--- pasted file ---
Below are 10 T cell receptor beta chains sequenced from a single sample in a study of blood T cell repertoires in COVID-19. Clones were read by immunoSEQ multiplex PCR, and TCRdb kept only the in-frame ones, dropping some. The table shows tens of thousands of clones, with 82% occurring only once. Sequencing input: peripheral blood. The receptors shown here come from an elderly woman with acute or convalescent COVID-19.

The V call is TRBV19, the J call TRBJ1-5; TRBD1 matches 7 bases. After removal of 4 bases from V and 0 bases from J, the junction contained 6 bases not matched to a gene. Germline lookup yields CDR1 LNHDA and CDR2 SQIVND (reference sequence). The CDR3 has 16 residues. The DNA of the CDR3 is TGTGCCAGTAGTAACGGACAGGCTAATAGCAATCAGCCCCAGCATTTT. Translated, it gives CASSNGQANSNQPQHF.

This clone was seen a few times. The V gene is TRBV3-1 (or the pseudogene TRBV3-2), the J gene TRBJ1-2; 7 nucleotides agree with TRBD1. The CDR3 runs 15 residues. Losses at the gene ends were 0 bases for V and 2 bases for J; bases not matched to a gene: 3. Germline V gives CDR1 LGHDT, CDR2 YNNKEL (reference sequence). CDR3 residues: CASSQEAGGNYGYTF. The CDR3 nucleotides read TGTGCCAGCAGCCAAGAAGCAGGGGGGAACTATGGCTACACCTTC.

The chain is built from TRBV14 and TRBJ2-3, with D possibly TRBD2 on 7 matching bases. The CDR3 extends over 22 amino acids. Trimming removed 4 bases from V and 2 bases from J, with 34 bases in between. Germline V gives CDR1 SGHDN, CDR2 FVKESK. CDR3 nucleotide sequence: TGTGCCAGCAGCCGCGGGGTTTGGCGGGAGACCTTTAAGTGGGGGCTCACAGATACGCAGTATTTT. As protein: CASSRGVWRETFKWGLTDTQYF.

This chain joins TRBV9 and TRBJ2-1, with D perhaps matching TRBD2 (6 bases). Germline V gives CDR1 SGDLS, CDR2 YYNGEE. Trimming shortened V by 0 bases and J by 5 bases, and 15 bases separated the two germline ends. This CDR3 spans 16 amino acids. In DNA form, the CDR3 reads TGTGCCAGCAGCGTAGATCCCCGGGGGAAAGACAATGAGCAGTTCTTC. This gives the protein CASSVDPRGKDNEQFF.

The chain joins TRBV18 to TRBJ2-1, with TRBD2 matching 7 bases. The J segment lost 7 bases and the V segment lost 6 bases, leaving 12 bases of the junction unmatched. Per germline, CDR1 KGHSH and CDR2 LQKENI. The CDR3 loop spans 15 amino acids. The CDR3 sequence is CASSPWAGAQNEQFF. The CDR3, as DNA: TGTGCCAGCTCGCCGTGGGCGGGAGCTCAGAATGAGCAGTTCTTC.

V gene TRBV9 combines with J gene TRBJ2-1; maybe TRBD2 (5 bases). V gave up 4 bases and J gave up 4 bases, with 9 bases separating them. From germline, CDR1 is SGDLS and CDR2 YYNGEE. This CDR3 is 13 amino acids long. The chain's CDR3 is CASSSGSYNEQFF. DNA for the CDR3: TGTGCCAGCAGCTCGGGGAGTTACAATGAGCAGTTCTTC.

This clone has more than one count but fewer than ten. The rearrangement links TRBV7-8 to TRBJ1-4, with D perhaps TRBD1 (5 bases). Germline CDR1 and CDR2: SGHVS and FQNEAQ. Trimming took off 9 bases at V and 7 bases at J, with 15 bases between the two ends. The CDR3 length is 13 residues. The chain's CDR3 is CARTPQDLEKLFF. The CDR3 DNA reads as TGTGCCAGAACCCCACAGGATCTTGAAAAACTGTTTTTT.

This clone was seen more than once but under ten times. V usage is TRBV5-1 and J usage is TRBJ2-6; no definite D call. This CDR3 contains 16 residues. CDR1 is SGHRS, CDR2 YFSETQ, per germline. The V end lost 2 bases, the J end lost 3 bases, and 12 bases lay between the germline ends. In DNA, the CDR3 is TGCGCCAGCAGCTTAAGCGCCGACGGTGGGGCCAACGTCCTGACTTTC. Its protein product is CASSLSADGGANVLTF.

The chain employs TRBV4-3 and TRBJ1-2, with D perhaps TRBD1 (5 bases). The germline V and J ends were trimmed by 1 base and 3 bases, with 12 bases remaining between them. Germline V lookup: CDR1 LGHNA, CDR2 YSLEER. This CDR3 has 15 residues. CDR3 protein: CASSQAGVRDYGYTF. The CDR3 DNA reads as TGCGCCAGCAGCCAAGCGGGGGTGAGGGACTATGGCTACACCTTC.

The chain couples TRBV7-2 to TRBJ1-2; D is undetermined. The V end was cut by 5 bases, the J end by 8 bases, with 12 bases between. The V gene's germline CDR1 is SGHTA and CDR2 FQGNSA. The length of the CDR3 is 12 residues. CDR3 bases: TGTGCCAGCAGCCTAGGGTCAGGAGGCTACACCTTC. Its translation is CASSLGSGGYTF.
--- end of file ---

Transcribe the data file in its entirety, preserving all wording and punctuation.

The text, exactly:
Below are 10 T cell receptor beta chains sequenced from a single sample in a study of blood T cell repertoires in COVID-19. Clones were read by immunoSEQ multiplex PCR, and TCRdb kept only the in-frame ones, dropping some. The table shows tens of thousands of clones, with 82% occurring only once. Sequencing input: peripheral blood. The receptors shown here come from an elderly woman with acute or convalescent COVID-19.

The V call is TRBV19, the J call TRBJ1-5; TRBD1 matches 7 bases. After removal of 4 bases from V and 0 bases from J, the junction contained 6 bases not matched to a gene. Germline lookup yields CDR1 LNHDA and CDR2 SQIVND (reference sequence). The CDR3 has 16 residues. The DNA of the CDR3 is TGTGCCAGTAGTAACGGACAGGCTAATAGCAATCAGCCCCAGCATTTT. Translated, it gives CASSNGQANSNQPQHF.

This clone was seen a few times. The V gene is TRBV3-1 (or the pseudogene TRBV3-2), the J gene TRBJ1-2; 7 nucleotides agree with TRBD1. The CDR3 runs 15 residues. Losses at the gene ends were 0 bases for V and 2 bases for J; bases not matched to a gene: 3. Germline V gives CDR1 LGHDT, CDR2 YNNKEL (reference sequence). CDR3 residues: CASSQEAGGNYGYTF. The CDR3 nucleotides read TGTGCCAGCAGCCAAGAAGCAGGGGGGAACTATGGCTACACCTTC.

The chain is built from TRBV14 and TRBJ2-3, with D possibly TRBD2 on 7 matching bases. The CDR3 extends over 22 amino acids. Trimming removed 4 bases from V and 2 bases from J, with 34 bases in between. Germline V gives CDR1 SGHDN, CDR2 FVKESK. CDR3 nucleotide sequence: TGTGCCAGCAGCCGCGGGGTTTGGCGGGAGACCTTTAAGTGGGGGCTCACAGATACGCAGTATTTT. As protein: CASSRGVWRETFKWGLTDTQYF.

This chain joins TRBV9 and TRBJ2-1, with D perhaps matching TRBD2 (6 bases). Germline V gives CDR1 SGDLS, CDR2 YYNGEE. Trimming shortened V by 0 bases and J by 5 bases, and 15 bases separated the two germline ends. This CDR3 spans 16 amino acids. In DNA form, the CDR3 reads TGTGCCAGCAGCGTAGATCCCCGGGGGAAAGACAATGAGCAGTTCTTC. This gives the protein CASSVDPRGKDNEQFF.

The chain joins TRBV18 to TRBJ2-1, with TRBD2 matching 7 bases. The J segment lost 7 bases and the V segment lost 6 bases, leaving 12 bases of the junction unmatched. Per germline, CDR1 KGHSH and CDR2 LQKENI. The CDR3 loop spans 15 amino acids. The CDR3 sequence is CASSPWAGAQNEQFF. The CDR3, as DNA: TGTGCCAGCTCGCCGTGGGCGGGAGCTCAGAATGAGCAGTTCTTC.

V gene TRBV9 combines with J gene TRBJ2-1; maybe TRBD2 (5 bases). V gave up 4 bases and J gave up 4 bases, with 9 bases separating them. From germline, CDR1 is SGDLS and CDR2 YYNGEE. This CDR3 is 13 amino acids long. The chain's CDR3 is CASSSGSYNEQFF. DNA for the CDR3: TGTGCCAGCAGCTCGGGGAGTTACAATGAGCAGTTCTTC.

This clone has more than one count but fewer than ten. The rearrangement links TRBV7-8 to TRBJ1-4, with D perhaps TRBD1 (5 bases). Germline CDR1 and CDR2: SGHVS and FQNEAQ. Trimming took off 9 bases at V and 7 bases at J, with 15 bases between the two ends. The CDR3 length is 13 residues. The chain's CDR3 is CARTPQDLEKLFF. The CDR3 DNA reads as TGTGCCAGAACCCCACAGGATCTTGAAAAACTGTTTTTT.

This clone was seen more than once but under ten times. V usage is TRBV5-1 and J usage is TRBJ2-6; no definite D call. This CDR3 contains 16 residues. CDR1 is SGHRS, CDR2 YFSETQ, per germline. The V end lost 2 bases, the J end lost 3 bases, and 12 bases lay between the germline ends. In DNA, the CDR3 is TGCGCCAGCAGCTTAAGCGCCGACGGTGGGGCCAACGTCCTGACTTTC. Its protein product is CASSLSADGGANVLTF.

The chain employs TRBV4-3 and TRBJ1-2, with D perhaps TRBD1 (5 bases). The germline V and J ends were trimmed by 1 base and 3 bases, with 12 bases remaining between them. Germline V lookup: CDR1 LGHNA, CDR2 YSLEER. This CDR3 has 15 residues. CDR3 protein: CASSQAGVRDYGYTF. The CDR3 DNA reads as TGCGCCAGCAGCCAAGCGGGGGTGAGGGACTATGGCTACACCTTC.

The chain couples TRBV7-2 to TRBJ1-2; D is undetermined. The V end was cut by 5 bases, the J end by 8 bases, with 12 bases between. The V gene's germline CDR1 is SGHTA and CDR2 FQGNSA. The length of the CDR3 is 12 residues. CDR3 bases: TGTGCCAGCAGCCTAGGGTCAGGAGGCTACACCTTC. Its translation is CASSLGSGGYTF.